If like me you run more than one Debian or Ubuntu box then you will soon realize how inefficient it is to update them all off the internet, in no time your connection will slow to a crawl and the updates will take a lifetime to get. This is where the apt-proxy application comes in handy. This tool is far simpler to configure than a full proxy such as squid and purpose built for this task.
Getting it is a case of:
apt-get install apt-proxy
Then for configuration there are only a few things you may wish to change. First I have a separate partition so that this does not interfere with anything else (not necessary but can be useful in some situations). In which case you need to alter the setting (make sure that the "aptproxy" user has full access to this location if you change it, a chown will do the trick):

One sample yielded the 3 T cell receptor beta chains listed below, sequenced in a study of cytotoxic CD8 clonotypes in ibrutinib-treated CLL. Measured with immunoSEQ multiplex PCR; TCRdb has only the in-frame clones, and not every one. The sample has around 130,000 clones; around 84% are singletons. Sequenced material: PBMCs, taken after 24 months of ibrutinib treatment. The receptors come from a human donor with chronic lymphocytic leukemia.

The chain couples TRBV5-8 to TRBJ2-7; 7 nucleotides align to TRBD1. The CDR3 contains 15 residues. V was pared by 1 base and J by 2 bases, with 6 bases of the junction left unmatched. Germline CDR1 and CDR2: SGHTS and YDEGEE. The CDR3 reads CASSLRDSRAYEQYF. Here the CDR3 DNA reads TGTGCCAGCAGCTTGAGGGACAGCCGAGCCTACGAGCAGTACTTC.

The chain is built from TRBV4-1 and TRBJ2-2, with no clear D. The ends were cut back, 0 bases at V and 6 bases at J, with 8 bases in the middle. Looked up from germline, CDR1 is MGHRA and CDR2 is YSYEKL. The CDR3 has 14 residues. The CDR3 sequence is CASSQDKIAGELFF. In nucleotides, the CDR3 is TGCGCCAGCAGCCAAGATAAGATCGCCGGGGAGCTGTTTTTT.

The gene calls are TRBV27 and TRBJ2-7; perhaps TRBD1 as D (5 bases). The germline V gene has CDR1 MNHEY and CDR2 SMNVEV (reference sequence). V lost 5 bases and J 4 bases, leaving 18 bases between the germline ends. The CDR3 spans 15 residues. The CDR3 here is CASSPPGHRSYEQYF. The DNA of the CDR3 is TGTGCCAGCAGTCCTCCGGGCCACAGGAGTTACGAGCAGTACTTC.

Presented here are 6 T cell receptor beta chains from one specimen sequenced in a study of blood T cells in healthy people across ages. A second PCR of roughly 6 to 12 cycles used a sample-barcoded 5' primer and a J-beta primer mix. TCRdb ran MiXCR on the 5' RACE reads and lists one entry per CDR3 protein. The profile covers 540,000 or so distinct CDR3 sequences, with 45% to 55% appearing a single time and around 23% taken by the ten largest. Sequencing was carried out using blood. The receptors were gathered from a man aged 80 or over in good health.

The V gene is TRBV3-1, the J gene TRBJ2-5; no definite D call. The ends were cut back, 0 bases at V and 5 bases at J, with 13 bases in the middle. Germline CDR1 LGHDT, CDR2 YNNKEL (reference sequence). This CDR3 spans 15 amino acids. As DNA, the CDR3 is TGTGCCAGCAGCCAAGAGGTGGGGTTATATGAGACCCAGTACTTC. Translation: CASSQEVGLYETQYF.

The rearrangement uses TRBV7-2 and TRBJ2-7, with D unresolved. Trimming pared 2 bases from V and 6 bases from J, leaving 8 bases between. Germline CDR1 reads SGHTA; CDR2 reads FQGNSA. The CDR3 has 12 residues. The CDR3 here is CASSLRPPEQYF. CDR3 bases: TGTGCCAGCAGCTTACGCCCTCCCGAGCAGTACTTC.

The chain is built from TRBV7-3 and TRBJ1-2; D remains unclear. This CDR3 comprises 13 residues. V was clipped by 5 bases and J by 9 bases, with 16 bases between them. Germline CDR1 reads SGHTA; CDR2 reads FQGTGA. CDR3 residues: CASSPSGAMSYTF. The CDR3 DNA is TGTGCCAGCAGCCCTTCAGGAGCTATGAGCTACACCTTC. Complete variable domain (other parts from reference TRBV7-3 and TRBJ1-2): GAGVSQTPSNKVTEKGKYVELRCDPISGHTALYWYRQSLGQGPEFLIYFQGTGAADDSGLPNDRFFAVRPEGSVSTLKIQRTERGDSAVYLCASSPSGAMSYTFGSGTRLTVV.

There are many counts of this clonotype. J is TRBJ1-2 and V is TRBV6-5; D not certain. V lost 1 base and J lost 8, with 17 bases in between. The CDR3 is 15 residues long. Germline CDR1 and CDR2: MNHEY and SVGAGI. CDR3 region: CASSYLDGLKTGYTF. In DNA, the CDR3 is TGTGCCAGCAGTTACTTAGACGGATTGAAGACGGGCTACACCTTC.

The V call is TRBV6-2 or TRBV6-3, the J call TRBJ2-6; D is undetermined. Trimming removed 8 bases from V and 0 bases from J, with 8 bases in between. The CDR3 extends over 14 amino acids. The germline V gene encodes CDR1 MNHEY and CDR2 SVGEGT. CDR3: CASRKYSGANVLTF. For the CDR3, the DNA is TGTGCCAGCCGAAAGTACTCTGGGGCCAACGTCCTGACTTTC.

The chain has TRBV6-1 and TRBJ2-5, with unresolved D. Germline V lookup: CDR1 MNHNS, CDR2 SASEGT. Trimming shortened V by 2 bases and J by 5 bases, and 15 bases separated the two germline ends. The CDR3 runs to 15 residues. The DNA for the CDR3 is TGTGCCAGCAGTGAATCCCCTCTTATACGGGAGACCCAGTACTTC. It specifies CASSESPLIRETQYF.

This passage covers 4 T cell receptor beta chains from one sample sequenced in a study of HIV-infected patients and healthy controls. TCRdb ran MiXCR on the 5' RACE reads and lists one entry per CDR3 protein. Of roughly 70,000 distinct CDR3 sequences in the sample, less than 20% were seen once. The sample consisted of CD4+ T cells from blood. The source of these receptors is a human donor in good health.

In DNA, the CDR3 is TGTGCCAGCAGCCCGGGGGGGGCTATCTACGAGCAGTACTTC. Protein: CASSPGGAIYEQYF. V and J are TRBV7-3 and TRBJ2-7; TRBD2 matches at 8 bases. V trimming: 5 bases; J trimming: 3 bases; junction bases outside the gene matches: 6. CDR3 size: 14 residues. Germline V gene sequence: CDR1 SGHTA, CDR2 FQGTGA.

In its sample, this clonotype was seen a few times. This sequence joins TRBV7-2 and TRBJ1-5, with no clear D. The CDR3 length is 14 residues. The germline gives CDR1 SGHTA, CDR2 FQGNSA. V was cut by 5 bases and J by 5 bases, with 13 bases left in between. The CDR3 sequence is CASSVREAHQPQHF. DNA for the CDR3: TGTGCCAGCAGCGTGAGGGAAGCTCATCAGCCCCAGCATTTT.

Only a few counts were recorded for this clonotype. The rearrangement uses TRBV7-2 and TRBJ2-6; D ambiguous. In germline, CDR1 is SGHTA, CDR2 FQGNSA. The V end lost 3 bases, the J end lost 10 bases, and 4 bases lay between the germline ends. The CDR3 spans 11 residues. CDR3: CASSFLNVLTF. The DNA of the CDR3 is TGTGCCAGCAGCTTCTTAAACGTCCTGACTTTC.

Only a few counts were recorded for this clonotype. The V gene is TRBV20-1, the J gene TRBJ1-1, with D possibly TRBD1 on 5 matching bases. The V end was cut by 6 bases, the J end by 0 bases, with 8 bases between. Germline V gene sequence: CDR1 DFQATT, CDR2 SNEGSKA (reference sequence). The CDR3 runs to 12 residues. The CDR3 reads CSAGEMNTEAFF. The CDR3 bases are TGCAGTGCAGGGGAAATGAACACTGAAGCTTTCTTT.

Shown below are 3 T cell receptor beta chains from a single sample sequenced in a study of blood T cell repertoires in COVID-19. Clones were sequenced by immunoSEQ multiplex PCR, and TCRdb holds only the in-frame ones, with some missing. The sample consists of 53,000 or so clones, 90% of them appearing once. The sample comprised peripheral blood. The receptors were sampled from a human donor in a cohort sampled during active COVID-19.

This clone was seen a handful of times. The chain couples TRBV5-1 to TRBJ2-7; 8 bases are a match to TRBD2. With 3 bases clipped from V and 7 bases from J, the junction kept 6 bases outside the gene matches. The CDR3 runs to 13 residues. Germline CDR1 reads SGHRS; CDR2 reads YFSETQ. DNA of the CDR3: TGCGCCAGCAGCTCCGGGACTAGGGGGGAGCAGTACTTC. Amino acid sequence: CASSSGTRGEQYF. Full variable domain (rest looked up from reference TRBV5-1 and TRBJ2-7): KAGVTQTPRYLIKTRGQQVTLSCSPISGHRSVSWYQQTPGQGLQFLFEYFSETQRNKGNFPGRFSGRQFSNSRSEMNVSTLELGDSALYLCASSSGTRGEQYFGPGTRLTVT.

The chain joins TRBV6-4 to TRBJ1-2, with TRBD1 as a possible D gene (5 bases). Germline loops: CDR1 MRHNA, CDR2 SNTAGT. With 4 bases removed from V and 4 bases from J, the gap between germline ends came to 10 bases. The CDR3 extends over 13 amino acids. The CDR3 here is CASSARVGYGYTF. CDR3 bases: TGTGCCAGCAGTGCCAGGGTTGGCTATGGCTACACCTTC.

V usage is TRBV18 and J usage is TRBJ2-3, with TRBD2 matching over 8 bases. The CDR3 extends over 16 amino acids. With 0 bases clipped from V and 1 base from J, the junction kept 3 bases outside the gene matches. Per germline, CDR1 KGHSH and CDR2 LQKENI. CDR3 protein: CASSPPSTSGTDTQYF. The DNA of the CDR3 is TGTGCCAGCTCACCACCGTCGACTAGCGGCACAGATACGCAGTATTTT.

cache_dir = /var/cache/apt-proxy
I personally uncomment the "max_age" setting so that the server doesn't delete files if they aren't used for a particular amount of time. Otherwise if you do a fresh install of a stable release (after 6 months) then you will have to re download everything again.
make sure you configure the Back end servers with your local/preferred servers
The client is easy to configure. In your sources.list just comment out the existing archive links and put in a link to your new server:
deb http://rockhopper:9999/debian etch main contrib non-free